LLANGOLLEN-LADY E. B. AND MISS P.
Near Llangollen, where we dined, is the residence of two ladies, whose names are identified with the vale, Lady E. Butler and Miss Ponsonby; and after having informed ourselves of the etiquette of the place, we dispatched'a note requesting permission to see the grounds, announcing ourselves, in hopes of strengthening our claim, as American travellers. The ladies, however, were cruel, and answered, “ it was not convenient to permit the place to be seen that day." The landlady, who had over
. heard some words of French spoken among us, observed that the ladies were fond of the French language, and that, if we had petitioned in French, we should have been admitted. The hint came too late. Taking a guide, however, we were conducted round the hermitage. The house is on a road; it is high and narrow, and behindhand in point of taste to the present style of elegant cottages. The garden is very small
, and, from a height which overlooks it, we could see nothing to make us regret not having been admitted. A former tourist, (I believe Madame de Genlis), gives a charming description of it, but as to us, the grapes were sour. French readers may wish to learn something of these ladies. Their story is understood to be, that with birth, beauty, and fortune, they embraced, in the prime of their youths, half a century ago, the romantie idea of consecrating the remainder of their lives to pure friendship, far from the world, its vanities, its pleasures, and its pains; and, literally running away from their families in Ireland, with a faithful woman-servant, lately dead, they hid themselves in this then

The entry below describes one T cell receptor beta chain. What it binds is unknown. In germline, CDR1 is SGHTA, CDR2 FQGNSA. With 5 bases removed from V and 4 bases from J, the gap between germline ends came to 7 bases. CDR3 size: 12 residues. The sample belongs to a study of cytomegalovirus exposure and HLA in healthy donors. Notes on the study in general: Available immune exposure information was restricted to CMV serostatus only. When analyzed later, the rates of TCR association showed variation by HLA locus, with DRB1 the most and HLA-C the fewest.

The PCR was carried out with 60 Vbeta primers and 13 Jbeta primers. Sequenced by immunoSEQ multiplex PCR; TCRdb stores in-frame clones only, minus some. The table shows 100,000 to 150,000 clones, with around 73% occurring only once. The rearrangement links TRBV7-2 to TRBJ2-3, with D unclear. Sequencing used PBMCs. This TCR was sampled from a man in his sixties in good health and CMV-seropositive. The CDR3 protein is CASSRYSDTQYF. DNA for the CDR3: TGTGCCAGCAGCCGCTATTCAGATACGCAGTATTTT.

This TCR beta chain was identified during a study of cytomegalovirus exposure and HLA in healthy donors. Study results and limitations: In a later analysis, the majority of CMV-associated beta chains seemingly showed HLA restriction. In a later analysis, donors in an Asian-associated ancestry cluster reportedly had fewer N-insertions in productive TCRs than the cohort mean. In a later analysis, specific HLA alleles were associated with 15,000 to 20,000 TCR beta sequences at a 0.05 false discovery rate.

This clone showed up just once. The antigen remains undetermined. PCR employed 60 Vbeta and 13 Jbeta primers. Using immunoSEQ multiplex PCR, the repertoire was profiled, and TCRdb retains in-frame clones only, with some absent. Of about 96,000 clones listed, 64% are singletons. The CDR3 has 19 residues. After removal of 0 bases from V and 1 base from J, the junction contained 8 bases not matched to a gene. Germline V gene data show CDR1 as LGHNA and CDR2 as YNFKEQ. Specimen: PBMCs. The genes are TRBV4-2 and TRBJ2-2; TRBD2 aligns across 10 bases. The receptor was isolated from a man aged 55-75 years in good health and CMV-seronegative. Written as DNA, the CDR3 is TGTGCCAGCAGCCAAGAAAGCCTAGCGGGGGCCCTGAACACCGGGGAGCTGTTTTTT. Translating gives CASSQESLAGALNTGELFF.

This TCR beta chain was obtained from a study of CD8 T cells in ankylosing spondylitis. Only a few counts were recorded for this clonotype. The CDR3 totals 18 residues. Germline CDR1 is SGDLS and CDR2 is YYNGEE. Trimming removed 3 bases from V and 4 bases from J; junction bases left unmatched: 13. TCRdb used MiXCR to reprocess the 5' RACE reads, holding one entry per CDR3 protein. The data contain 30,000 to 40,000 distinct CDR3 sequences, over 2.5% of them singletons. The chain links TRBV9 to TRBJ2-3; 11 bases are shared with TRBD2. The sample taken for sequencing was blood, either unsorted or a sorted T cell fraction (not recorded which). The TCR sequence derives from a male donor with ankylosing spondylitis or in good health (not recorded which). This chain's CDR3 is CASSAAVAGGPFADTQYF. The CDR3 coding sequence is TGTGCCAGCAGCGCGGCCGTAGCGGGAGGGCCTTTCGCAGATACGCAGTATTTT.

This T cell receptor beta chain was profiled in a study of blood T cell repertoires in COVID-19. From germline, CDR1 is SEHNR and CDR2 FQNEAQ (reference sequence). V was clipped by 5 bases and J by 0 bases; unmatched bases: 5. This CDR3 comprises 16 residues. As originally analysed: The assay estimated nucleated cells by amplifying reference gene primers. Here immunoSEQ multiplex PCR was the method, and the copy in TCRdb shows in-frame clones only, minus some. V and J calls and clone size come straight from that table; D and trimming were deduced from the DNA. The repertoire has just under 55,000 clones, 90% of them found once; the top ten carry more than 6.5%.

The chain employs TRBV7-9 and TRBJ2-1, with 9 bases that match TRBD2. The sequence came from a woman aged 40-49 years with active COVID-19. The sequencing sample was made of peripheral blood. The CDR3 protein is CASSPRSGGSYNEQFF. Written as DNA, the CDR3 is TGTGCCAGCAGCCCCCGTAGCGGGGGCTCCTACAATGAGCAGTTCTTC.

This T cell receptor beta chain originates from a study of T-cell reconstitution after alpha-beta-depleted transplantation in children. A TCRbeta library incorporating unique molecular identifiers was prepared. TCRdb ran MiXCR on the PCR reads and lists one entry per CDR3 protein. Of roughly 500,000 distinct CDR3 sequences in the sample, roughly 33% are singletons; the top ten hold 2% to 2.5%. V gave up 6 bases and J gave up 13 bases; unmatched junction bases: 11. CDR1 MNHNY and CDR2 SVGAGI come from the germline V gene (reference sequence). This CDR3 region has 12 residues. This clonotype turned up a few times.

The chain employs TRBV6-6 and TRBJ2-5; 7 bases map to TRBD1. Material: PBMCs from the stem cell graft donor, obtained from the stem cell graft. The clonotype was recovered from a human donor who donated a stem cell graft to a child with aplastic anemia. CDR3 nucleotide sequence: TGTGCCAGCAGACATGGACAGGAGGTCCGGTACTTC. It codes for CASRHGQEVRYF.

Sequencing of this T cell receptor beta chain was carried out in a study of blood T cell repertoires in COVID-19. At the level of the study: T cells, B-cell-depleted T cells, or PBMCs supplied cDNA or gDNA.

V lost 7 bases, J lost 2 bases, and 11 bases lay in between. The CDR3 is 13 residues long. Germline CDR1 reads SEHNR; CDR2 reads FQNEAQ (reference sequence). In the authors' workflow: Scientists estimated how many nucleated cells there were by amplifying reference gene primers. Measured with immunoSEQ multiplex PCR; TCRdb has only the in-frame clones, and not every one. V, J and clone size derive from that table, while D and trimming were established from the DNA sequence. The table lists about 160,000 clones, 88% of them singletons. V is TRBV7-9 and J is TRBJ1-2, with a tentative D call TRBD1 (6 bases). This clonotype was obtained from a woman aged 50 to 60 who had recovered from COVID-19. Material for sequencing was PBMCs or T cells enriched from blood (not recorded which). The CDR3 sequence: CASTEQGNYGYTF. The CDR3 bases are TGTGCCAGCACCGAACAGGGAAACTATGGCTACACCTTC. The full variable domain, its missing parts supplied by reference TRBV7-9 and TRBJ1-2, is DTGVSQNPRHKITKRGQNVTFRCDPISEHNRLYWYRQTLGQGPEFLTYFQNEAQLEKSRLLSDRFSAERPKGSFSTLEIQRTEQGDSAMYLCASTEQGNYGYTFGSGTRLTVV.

profound solitude, where they have lived ever since. The following inscription, I am informed, is placed in the garden:
Consacrer dans l'obscurité
The obscurity has long been dissipated; but the friendship, it is to be hoped, has survived. Llangollen is, like all the little old towns of this and all countries, a hideous object.
July 29.–From Llangollen, by Wrexham and Chester, 46 miles. We visited this morning Chirk Castle. It is a quadrangular building, with battlements all around; a tower at each corner and one over the gateway. It stands on an ample knoll, carpetted to the very foot of the walls with the finest turf, but without a shrub or tree near it. Thus insulated, and the high walls pierced with a few diminutive windows, it looks great, but melancholy; and the court, inside surrounded with apartments on arches, does not diminish the first impression. You ascend, however, by a noble staircase to these apartments. They are found to be a suite of the finest rooms, lighted by windows, few in number, but very large, (the same which appear outside so small) looking over the finest view imaginable, and the cheerfullest. First, the velvety green all round; groves beyond, of large spreading trees, in a careless irregular line; beyond that again, and lower, a rich cultivated vale, and blue hills in the horizon,--the usual termination of Welsh landscapes. The castle has a gallery 100 feet long, with shining oak floors and wainscotting, state-beds and furniture of the 16th or 17th century, and a number of bad pictures. We walked in the groves, where roses and honeysuckles 66 wasted their sweetness on the desert air." The proprietors of this paradise, three sisters, are